For CBS, It May Be Time To Move Beyond Even 25-54 -- To The Total Picture


CBS says its profitable Friday show "Blue Bloods" has sold advertising deals based not only on 25-54 demographics but, in some cases, on total viewers.

Total viewers? I guess that's why they still call it broadcasting -- the ability to reach the most people.

To be sure, "Blue Bloods" might not have marketers of the next "Twilight"-like film or video games like "Call of Duty" knocking on its door. But this is something of a shift.

As broadcast viewership continues to slip, one media buying executive told TV Watch: "I don't know, maybe we all need to look at total viewers a bit more."  It turns out that is what some marketers are doing.

This is not to say demographics are a goner. Decades of TV buying and planning has been based around these viewer groups. Much of that will continue. But perhaps all those digital TV sites -- as well as anything Canoe Ventures can dream up -- will finally achieve the ultimate goal of getting to the right consumers at the right time. The goal has always been to place media dollars on TV platforms to more specifically target more of the exact consumers marketers want to reach.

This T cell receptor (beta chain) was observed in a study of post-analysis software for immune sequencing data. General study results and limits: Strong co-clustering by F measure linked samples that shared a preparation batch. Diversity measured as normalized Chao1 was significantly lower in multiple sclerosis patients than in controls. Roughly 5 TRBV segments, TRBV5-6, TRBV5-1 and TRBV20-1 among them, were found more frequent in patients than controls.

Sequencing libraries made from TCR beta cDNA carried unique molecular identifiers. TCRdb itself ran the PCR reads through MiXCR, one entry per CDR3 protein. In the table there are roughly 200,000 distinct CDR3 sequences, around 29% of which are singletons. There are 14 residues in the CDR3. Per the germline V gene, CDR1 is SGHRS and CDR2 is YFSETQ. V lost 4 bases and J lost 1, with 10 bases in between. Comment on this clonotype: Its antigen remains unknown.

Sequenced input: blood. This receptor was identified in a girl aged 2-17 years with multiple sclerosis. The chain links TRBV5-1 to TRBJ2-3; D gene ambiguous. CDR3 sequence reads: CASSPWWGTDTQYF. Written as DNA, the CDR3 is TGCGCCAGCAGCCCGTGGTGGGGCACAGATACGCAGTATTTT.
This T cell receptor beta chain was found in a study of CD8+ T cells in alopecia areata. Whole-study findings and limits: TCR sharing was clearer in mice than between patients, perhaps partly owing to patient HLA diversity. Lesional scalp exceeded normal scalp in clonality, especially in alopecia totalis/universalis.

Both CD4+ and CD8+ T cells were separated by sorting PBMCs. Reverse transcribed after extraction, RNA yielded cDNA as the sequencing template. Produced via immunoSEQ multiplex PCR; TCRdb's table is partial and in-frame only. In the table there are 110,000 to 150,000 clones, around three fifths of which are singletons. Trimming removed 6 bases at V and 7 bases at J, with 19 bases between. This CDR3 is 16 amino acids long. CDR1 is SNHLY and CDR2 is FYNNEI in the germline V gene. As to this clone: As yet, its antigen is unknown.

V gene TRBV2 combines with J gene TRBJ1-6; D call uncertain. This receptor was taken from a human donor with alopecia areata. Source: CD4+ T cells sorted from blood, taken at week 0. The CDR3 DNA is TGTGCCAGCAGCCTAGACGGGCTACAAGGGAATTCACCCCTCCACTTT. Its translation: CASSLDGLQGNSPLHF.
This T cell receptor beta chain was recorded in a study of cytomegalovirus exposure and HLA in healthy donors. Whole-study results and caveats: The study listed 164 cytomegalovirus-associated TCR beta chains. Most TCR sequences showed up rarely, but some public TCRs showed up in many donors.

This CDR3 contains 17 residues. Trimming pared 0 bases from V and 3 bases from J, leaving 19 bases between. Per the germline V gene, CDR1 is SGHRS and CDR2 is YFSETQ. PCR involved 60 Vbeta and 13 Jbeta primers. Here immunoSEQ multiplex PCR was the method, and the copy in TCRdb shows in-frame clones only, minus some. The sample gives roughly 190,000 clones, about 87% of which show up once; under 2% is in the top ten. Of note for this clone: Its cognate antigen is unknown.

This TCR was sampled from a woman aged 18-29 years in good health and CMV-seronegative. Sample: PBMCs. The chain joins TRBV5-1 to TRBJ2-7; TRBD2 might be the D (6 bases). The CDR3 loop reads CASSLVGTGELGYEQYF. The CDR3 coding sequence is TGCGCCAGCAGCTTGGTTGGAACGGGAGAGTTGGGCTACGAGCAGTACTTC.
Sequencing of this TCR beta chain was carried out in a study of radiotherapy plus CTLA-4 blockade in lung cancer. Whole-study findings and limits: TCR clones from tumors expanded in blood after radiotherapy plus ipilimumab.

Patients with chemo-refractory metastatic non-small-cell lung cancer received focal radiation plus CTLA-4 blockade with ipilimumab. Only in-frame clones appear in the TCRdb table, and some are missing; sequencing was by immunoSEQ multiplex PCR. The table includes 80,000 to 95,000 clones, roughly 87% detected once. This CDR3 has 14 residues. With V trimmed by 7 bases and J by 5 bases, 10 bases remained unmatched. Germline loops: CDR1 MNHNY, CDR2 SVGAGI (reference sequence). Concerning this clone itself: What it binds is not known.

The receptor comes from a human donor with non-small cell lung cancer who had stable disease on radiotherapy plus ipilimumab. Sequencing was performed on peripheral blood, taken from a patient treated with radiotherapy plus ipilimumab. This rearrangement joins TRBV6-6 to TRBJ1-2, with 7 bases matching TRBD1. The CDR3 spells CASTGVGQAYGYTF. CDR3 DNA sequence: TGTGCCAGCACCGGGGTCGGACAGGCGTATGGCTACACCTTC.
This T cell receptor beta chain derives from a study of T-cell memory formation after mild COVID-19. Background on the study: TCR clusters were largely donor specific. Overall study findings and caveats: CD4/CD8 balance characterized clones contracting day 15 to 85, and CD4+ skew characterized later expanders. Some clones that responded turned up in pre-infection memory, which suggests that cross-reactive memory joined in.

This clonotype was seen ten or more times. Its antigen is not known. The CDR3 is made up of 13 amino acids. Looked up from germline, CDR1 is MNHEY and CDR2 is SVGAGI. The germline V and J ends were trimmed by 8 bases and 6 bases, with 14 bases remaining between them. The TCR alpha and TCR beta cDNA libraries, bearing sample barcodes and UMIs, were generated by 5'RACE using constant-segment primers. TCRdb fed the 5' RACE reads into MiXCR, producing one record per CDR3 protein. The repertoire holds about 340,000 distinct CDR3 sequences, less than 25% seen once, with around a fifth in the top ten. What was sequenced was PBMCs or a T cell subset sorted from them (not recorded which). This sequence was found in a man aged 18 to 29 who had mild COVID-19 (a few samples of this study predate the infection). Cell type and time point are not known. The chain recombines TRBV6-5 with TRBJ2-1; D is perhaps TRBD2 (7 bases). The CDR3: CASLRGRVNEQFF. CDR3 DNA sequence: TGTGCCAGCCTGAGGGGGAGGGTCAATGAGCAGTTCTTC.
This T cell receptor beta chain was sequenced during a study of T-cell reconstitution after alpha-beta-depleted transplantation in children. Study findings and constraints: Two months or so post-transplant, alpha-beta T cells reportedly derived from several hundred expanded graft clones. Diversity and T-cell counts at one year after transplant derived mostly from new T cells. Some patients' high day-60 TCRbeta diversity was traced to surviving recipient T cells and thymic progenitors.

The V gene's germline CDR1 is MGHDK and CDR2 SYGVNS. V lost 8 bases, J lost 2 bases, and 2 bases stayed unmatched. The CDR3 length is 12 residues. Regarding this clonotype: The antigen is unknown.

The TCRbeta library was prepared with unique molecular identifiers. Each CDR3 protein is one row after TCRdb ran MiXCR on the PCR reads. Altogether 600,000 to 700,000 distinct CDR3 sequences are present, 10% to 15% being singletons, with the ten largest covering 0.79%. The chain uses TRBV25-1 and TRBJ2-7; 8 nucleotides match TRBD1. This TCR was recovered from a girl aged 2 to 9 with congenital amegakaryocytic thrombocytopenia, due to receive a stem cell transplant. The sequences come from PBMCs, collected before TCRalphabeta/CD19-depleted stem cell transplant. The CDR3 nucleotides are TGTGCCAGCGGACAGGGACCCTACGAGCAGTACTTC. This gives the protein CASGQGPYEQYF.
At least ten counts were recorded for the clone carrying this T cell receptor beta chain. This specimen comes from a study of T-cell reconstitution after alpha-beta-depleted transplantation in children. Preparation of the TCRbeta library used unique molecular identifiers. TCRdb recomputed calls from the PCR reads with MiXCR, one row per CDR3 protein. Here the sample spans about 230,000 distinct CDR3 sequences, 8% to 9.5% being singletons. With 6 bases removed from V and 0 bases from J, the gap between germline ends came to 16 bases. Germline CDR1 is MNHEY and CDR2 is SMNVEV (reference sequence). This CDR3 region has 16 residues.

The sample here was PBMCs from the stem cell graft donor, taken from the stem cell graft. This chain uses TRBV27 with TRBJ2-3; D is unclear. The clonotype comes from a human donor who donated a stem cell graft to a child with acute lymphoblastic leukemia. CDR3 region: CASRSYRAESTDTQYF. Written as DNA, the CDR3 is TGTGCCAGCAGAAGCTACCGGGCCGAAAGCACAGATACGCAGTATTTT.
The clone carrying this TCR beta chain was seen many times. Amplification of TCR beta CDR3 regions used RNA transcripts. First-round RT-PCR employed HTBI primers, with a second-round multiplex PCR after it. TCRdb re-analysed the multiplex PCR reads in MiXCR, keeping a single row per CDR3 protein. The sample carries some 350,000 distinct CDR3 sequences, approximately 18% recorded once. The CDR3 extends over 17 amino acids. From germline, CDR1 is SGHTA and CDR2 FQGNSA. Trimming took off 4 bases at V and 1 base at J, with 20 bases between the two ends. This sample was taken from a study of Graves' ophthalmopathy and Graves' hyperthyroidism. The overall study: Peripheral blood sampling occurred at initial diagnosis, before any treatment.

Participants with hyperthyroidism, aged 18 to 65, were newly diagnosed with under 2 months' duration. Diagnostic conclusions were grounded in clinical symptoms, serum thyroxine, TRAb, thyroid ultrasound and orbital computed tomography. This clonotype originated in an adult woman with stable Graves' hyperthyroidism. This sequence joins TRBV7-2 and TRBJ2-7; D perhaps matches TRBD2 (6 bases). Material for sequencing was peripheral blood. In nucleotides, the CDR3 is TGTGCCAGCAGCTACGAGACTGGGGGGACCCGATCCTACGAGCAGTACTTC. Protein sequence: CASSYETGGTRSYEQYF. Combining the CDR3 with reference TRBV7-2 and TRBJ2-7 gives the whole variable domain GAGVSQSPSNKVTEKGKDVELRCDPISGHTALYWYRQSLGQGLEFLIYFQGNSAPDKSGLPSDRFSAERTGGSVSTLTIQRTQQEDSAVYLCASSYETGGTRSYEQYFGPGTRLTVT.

Many network shows have now slipped under 10 million total viewers. Overall, CBS leads -- as it did a year ago -- with 10.8 million viewers after five weeks of Nielsen’s C3 ratings (commercial ratings plus three days of DVR playback). Fox is at 8.49 million; ABC, 8.46 million; NBC, 6.84 million; and CW, 1.6 million.

For years, CBS has complained that advertisers -- and the TV business press -- have spent too much time on the all-popular 18-49 and should consider others like 25-54 which the network does well in.

The real answer isn't about an "older" network versus a "younger" network. Perhaps as a transitional effort, some marketers will look to a broader metric -- while they also find the right tools for getting to micro-targets.

Blogging about one story focusing on total viewers vs. demographics, one buyer notes that, more than ever, "You need to look at the whole picture."

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